Now, “passion” is never an excuse for the other person being actually abusive. In that case, holding to boundaries is the kindest thing you can do. (“Uncle Frank, I just can’t handle it when your voice rises so much; it makes me feel anxious and insecure. Let’s pick this back up at the family brunch on Saturday, okay?”)
So what do you do? Switch to listening. But listen for something very specific . . .
Listen to why something matters to them, rather than to the details of the something.
As you listen, set aside, as much as you can, whatever the specific policy or vote or technical issue is about. And instead listen to why this opinion matters to the other person so much.
Why are they so passionate? What is under the surface? Ask questions. Listen much more than you talk. Understanding their perspective may not bring agreement, but it can bring empathy, even as you disagree. And that ability to understand what is in the other’s heart is crucial for the long-term relationship.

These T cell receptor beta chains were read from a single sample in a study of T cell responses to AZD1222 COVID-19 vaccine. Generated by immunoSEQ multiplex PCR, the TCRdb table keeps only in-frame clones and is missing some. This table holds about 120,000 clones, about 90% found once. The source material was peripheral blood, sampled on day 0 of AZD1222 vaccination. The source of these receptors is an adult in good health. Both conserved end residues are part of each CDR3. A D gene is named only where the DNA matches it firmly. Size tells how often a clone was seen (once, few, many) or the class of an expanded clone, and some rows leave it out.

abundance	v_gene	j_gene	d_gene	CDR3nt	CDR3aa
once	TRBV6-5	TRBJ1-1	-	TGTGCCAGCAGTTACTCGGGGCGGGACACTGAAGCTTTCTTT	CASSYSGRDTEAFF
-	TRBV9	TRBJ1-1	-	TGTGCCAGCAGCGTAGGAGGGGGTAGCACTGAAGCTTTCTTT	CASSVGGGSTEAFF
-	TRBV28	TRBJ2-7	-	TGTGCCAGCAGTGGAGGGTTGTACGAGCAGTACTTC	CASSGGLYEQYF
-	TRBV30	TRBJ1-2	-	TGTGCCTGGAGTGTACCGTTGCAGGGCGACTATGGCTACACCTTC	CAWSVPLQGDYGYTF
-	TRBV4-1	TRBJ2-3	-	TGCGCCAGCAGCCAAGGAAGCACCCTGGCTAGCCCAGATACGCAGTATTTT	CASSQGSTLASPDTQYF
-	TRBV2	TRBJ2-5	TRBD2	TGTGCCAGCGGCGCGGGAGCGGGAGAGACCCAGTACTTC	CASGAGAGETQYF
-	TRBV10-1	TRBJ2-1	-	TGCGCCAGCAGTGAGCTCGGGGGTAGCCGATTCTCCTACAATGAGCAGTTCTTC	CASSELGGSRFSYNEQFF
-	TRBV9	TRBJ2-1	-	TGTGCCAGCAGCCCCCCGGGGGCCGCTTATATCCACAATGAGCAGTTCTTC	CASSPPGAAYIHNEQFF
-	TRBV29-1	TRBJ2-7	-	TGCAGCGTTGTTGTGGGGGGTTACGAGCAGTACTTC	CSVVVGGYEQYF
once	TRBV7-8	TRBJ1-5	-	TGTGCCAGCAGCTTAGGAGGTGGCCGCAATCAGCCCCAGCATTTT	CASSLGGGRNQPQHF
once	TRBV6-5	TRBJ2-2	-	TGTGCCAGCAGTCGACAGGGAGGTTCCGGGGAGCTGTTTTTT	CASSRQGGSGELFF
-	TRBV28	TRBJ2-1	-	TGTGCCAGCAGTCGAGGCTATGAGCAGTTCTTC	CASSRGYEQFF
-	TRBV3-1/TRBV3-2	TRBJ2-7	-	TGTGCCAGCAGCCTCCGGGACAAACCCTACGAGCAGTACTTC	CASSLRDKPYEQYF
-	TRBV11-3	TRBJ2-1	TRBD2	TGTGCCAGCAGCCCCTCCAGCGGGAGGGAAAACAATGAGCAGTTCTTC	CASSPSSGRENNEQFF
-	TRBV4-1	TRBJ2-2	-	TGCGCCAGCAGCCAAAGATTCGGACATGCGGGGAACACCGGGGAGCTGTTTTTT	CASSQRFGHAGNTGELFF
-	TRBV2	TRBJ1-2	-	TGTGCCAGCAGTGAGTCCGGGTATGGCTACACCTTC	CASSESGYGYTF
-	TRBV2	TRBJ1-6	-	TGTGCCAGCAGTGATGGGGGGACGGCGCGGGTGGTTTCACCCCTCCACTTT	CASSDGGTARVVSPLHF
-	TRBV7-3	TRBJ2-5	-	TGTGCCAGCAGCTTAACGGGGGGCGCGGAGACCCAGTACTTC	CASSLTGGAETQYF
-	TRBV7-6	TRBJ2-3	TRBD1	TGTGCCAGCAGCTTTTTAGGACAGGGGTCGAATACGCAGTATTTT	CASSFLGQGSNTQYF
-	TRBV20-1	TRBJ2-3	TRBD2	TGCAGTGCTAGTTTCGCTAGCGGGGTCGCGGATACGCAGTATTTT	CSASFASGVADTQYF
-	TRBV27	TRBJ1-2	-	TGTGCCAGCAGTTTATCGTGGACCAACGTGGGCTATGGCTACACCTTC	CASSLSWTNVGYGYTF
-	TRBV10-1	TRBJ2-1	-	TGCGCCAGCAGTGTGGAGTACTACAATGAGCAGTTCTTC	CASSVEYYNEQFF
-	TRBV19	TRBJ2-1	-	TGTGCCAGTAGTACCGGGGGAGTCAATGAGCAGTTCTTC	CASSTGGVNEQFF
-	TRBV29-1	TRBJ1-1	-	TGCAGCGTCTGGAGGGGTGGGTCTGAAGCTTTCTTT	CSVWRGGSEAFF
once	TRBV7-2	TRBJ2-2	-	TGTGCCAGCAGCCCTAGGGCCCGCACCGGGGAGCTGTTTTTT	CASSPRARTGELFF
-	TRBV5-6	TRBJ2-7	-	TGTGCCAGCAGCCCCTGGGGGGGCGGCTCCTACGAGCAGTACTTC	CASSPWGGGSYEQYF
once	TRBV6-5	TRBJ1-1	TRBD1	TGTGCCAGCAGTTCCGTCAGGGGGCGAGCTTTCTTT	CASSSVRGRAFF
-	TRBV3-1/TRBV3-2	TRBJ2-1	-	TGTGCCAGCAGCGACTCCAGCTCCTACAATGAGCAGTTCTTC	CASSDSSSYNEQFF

Then use that understanding to find common ground.
If you’re really listening to why something is important, it is almost always possible to find common ground. And that can change the entire dynamic of a political clash.
In a recent conversation with several colleagues, two were clashing sharply over who they were voting for. Each of them were essentially saying (without using these words) “How could you!?”
And yet as I listened, I realized that they weren’t actually that far apart in many areas. And that became evident when one person was vulnerable about what it was like to grow up on welfare; how embarrassing that was, and how much they had wanted a better life. So supporting those who needed a safety net was a huge factor behind some of this person’s voting intentions. The other colleague disagreed with the outcome (which candidate to support) but was able to share how much they, too, wanted to support those who needed it. Pretty soon, the two adversaries were having a meaningful conversation about the need for welfare reform: which both thought was important. Common ground. The snarls (and the “how could you?!” feeling) completely went away.